Sunday, 23 March 2014

Across the moor to a once great copper mining district

Barbara and I were in the Dartmoor town of Bovey Tracey on Friday to attend the memorial service for Gavin Wonnacott.

We stayed overnight near Haytor then yesterday morning drove across the moor to the attractive Devon town of Tavistock, birthplace of Sir Francis Drake.

The River Tavy at Tavistock
After coffee, we travelled the short distance down into the Tamar Valley, on the border with Cornwall to visit what was, in 1850, the richest copper mine in Europe. Devon Great Consols, on the Devon side of the River Tamar,  is a consolidation of five adjacent mines which were worked for copper and arsenic in the nineteenth and early twentieth centuries.  The mines were named mostly after the shareholders or their wives, Wheal Maria, Wheal Fanny, Wheal Anna-Maria, Wheal Josiah and Wheal Emma. The site had the largest sulphide lode in the west of England, the "fabulously rich" mineral vein, in the slates known locally as 'killas', containing deposits of chalcopyrite and arsenopyrite. At its peak, Devon Great Consols employed around 1,300 people.

Devon Great Consols was in operation from 1844 until 1900 and then again from 1915 to 1930. Copper was extracted first and in total over 750,000 tons of copper ore were recovered. Copper reserves started to run out around 1870. At this time, demand for arsenic increased due to its use in the dyeing, paint and glass industries, as well as a pesticide in the cotton fields of the USA, and Devon Great Consols became the largest arsenic mine in the world. In the 1870s half the world’s arsenic production was estimated to come from half a dozen mines in the Callington and Tavistock area, including Devon Great Consols.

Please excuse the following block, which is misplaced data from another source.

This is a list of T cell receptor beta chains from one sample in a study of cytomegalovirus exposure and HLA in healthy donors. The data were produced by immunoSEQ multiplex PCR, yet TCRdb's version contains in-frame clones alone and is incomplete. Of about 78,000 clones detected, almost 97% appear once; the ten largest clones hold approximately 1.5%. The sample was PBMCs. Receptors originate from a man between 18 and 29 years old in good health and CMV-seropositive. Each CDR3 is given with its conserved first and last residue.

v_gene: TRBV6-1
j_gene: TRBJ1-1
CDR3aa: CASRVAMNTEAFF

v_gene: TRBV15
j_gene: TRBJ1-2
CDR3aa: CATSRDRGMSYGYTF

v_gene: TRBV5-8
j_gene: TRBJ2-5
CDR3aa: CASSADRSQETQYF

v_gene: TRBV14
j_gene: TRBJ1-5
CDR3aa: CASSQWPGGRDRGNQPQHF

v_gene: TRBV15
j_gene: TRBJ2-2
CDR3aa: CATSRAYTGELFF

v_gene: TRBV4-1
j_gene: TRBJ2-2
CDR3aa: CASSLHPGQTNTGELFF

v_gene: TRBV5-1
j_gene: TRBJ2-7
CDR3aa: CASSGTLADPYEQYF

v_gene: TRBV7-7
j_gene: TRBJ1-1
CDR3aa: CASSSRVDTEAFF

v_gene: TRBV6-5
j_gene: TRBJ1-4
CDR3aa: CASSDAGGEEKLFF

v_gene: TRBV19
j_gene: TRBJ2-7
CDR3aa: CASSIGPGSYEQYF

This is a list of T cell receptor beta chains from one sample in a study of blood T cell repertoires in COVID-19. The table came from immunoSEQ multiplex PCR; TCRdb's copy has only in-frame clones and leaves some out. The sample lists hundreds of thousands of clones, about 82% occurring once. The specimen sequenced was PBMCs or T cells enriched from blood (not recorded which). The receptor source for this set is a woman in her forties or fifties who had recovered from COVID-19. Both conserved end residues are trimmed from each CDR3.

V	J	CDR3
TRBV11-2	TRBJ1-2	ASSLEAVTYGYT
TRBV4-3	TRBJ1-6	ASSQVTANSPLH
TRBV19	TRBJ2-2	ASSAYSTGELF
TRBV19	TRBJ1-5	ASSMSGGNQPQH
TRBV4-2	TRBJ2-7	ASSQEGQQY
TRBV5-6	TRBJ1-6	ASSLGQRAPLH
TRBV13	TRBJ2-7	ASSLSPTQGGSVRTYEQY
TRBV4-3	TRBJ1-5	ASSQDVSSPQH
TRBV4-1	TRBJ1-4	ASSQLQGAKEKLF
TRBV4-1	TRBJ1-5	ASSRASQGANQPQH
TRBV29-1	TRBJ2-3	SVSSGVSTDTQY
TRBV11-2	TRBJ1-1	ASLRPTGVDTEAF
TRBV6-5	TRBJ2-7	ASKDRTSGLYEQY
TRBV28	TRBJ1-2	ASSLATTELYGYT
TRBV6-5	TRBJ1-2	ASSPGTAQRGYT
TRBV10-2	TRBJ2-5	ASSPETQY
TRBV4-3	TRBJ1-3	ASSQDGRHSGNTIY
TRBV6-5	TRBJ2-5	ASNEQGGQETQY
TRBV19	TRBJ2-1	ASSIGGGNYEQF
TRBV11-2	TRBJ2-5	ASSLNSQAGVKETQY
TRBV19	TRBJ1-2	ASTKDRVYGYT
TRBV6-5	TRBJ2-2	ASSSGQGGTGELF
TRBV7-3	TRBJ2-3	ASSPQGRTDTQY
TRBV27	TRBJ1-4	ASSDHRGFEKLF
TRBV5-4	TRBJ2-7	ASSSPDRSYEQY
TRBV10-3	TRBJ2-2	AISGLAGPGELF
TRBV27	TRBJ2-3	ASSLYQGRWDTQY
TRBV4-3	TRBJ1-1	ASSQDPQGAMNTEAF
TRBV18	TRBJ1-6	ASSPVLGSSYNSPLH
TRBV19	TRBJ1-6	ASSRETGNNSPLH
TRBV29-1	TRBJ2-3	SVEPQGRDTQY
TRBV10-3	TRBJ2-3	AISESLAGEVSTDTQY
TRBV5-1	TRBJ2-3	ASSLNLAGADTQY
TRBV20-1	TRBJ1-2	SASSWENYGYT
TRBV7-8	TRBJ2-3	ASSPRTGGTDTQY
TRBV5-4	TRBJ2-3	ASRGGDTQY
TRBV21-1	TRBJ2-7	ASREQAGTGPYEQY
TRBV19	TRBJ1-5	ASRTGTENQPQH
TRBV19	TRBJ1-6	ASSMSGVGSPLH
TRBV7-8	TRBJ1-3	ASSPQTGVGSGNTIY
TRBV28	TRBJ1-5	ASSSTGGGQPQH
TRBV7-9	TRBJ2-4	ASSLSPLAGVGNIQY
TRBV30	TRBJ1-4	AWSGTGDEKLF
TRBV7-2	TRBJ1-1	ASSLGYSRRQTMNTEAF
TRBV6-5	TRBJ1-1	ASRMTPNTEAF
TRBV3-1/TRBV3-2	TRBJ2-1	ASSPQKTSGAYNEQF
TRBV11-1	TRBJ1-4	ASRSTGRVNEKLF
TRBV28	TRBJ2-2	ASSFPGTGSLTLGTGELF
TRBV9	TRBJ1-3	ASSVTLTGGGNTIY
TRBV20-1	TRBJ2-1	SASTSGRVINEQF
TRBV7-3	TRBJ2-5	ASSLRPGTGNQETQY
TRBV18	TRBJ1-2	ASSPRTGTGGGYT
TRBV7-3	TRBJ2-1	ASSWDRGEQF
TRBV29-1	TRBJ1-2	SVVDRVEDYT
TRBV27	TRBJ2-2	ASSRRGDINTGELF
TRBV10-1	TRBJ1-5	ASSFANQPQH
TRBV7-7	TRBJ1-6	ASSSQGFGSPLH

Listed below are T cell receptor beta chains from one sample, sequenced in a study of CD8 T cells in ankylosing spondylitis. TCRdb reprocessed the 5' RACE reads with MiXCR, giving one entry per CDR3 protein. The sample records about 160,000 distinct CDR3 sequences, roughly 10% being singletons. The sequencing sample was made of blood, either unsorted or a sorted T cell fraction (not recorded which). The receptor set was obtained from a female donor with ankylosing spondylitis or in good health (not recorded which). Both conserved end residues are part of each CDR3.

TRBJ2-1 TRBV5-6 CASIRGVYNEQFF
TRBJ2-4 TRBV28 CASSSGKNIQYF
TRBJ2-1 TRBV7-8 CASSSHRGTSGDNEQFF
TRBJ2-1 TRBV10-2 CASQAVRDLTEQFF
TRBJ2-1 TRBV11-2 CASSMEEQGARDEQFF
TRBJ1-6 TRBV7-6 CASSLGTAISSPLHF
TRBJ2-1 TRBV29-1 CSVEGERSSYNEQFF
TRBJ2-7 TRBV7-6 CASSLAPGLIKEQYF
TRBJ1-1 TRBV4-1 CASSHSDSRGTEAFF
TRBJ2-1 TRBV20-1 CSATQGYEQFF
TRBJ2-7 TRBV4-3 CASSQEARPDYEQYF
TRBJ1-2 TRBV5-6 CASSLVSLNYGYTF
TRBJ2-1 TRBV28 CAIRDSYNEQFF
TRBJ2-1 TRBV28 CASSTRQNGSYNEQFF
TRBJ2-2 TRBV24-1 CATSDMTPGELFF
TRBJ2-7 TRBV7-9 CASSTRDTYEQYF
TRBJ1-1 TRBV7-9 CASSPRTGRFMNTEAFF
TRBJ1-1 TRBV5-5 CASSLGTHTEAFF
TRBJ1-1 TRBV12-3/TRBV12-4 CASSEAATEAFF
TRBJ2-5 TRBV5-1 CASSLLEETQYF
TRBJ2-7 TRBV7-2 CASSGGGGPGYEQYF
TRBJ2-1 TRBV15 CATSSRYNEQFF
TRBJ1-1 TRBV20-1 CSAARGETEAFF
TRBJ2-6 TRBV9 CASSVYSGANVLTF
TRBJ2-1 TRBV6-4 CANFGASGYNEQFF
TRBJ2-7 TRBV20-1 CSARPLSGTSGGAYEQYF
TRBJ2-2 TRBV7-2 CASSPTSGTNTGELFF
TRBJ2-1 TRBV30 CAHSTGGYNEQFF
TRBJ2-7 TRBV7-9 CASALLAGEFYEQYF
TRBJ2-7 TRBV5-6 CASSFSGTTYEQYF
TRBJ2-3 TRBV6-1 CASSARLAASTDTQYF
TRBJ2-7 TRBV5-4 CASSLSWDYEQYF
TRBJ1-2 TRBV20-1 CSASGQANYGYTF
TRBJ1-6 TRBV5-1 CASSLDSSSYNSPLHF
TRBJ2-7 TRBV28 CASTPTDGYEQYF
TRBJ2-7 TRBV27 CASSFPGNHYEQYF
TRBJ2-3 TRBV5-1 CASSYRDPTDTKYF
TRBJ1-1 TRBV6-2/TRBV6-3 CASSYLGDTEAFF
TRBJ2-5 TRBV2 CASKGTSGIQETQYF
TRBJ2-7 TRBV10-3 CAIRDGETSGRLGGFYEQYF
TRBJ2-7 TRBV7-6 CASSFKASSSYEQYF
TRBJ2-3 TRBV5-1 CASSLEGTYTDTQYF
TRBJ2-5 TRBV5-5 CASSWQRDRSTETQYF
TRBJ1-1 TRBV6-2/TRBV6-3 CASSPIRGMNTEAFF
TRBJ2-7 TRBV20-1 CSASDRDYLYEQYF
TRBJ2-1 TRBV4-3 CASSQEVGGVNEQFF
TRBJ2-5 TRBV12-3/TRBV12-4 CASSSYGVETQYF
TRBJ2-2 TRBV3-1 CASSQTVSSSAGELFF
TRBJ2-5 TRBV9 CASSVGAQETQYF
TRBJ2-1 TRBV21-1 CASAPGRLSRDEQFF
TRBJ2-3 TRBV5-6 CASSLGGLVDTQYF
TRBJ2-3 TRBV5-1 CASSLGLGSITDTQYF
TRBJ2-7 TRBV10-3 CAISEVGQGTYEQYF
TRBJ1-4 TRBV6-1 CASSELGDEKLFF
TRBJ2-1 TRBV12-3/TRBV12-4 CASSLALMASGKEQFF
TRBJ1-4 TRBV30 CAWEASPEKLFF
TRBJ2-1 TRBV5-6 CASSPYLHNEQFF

The desolate Devon Great Consols landscape
Little remains now but a desolate landscape, but we walked along the original mineral railway route, now a mountain bike trail, to the remains of the Wheal Anna Maria arsenic workings. Around 72,000 tons of arsenic were refined on this site by calcining and in total yielded 72,000 tons of product.

The remains of the Brunton Calciner at Wheal Anna Maria
Arsenic labyrinth, 19th century
The Brunton Calciner, which had an enclosed revolving hearth,  was also commonly used in Cornwall for roasting tin concentrates to drive off the arsenic as poisonous arsenic trioxide, which was condensed as a 'white soot' in long labyrinths, which were periodically dug out by hand to recover the oxide, surely one of the worst ever jobs in mining!

The remains of the arsenic labrynth

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